Dissecting the Modern American Male

Guys and Competition

A few months ago, when my newly-minted wife and I were on our Honeymoon (two months in Argentina), I had an interesting encounter with some backpacking foreigners at a bar in Bariloche.

At the table next to us were two groups of three guys, six in total, having an inane conversation about their travels, each group trying to one-up the other.

One group said:  We did a fifty meter bungee jump last week.

The other group replied:  Well, we did an eighty meter bungee yesterday.

The first group:  Well, the day before our bungee we did a twelve hour hike in Peru.

The second group:  Well, we did a fifteen hour hike uphill and barefoot.

The first group:  Well, we did a seven day camping trek in the snow without clothing.

The second group:  Well, we spent six months in a Turkish prison.

And so on…

The guys were all in their early twenties, probably after college, avoiding the economic downturn in the US and living on their parents’ credit cards for a few months in South America.  They also probably didn’t accomplish anything that they claimed.

Their conversation reminded me of similar conversations that my 10-year-old cousin has with his friends.  My dad can beat up your dad.  I bet I can run faster than you.  I play better soccer than you.

Regardless of the content of the conversation, the underlying theme is competition.  When guys are little boys, the competition is obvious and trite.  When they are in their late teens and early twenties, it is still there, about girls or sports or experiences.  In their thirties, the competition is about what job they have and how much money they earn.  In their forties, guys compete about status and wealth and where they send their kids to private schools.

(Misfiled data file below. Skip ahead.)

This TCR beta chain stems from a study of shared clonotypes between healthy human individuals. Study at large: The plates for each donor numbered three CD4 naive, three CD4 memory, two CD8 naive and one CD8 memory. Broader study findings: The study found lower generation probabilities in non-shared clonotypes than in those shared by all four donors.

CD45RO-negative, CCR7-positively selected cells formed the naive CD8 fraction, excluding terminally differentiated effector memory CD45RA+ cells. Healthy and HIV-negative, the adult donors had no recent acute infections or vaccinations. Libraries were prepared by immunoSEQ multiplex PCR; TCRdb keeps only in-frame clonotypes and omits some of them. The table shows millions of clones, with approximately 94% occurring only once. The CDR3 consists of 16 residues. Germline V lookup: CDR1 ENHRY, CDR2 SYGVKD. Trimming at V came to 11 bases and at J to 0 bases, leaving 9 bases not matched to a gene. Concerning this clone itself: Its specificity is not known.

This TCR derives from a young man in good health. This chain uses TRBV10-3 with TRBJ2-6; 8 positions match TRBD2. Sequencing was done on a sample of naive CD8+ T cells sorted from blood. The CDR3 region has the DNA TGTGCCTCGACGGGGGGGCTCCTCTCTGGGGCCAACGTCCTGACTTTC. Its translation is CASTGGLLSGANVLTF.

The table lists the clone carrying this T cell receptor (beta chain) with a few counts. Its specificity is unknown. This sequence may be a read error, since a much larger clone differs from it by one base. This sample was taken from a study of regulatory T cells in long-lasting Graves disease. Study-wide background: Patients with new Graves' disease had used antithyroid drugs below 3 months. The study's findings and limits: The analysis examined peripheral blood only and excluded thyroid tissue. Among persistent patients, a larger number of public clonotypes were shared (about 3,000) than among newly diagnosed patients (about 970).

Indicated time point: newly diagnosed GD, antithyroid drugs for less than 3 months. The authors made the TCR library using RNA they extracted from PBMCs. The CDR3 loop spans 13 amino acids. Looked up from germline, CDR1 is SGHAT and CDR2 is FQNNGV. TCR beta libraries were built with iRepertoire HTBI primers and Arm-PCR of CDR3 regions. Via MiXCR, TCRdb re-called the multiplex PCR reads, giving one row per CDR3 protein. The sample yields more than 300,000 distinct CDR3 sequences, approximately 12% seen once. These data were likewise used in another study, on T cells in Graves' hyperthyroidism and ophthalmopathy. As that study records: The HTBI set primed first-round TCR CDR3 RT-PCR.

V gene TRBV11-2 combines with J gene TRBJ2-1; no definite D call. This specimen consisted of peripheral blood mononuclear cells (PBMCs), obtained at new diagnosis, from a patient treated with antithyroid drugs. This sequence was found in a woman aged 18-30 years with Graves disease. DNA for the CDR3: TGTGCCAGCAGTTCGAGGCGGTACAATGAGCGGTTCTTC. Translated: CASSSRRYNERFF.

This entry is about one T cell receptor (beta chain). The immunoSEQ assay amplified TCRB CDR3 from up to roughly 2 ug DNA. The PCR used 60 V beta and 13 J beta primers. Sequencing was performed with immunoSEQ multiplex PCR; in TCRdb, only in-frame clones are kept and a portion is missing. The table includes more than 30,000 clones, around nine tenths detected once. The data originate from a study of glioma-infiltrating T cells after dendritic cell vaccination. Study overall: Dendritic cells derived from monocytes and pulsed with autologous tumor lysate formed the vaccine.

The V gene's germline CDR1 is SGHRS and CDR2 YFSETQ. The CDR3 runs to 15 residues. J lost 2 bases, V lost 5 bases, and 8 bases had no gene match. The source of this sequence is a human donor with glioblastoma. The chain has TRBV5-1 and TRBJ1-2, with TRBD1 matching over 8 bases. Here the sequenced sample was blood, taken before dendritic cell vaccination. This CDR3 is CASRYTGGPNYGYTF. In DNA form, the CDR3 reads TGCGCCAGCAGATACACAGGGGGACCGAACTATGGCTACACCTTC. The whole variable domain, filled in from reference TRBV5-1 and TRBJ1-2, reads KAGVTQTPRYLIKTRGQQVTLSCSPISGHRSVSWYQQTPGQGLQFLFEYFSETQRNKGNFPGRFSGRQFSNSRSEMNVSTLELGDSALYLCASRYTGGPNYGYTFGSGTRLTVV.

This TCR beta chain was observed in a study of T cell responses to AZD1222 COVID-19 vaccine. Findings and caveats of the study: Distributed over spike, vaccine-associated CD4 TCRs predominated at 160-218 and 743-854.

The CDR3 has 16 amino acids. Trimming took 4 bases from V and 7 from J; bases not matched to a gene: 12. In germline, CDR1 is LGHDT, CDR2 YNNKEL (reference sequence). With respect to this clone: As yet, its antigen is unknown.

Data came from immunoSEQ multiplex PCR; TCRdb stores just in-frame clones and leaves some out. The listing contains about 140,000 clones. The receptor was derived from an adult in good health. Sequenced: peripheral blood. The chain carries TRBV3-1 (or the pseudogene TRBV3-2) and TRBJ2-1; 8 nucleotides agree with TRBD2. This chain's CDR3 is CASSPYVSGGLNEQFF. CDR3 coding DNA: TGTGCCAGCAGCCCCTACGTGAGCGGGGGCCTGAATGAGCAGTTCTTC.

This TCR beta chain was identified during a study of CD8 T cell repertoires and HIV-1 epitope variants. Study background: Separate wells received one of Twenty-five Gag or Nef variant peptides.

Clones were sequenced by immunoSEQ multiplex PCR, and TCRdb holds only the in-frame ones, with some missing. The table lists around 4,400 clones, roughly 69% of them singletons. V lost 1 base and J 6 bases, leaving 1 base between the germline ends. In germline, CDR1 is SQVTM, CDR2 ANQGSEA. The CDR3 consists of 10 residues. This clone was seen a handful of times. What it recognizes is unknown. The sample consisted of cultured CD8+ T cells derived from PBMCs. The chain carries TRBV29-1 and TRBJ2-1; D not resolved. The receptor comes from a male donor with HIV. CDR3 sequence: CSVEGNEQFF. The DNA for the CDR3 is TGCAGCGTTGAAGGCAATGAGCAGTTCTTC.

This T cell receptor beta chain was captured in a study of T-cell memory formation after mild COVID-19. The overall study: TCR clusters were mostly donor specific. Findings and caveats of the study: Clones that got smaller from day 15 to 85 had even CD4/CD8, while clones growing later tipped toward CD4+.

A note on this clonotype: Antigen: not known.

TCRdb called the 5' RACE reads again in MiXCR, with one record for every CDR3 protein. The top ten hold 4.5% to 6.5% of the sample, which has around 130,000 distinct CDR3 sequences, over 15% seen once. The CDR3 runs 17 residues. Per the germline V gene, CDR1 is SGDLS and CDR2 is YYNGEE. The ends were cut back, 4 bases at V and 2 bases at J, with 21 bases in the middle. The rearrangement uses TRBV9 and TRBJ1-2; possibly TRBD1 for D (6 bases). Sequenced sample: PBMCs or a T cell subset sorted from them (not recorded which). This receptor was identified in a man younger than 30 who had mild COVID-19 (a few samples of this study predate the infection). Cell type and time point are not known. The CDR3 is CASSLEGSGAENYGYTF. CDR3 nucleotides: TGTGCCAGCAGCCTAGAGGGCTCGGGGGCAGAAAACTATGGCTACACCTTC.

It is always there.  Guys will always try to one-up other guys.  They are always comparing themselves to other guys, wondering who has what job, who hooked up with the hot girl at the Pike party, who got on the guest list for the latest fancy-shmancy club in West Hollywood.

And here is the big secret that I’m going to reveal to you girls:  All of this stems from insecurity.  The hottest guy with the hottest job and the hottest girlfriend is just as competitive and just as insecure as the guy who has nothing.  The Brody Jenners of the world are just as unconfident as anybody else and they compensate for it by competing for status with everyone around them.

So, what is a girl to do with all this frivolous excess testosterone?  There are two important questions you need to ask yourself.

First: Is my guy’s competition relevant to the relationship?  Frequently the guy is competing about his job or salary and sometimes this competition can be a healthy thing.  It can make him more driven and focused.  On the other hand, it is an issue if your guy is competing for the attention of women.  If he is peacocking around and getting his flirt on just to show other dudes that he can, maybe you should reconsider your relationship status on Facebook.

Second, ask yourself in what way the guy’s competitive nature manifests itself; in other words, how does he show his competitive side?  Some guys take competition in stride and use it as a motivating factor, like the Karate Kid.  But frequently the opposite happens as well, where guys who feel their masculinity is being threatened just ask like douche bags (again, think Brody Jenner and his little pal Spencer).

Guys will always want to compete with each other, it’s in their nature.  You just have to be on the lookout for the content of their competition, and the means in which they compete.

Pratt and Jenner compete in the "Bro-iest Bro" competition

Karate Kid image via MarliMcFitness; Pratt and Jenner photo via SocialiteLife

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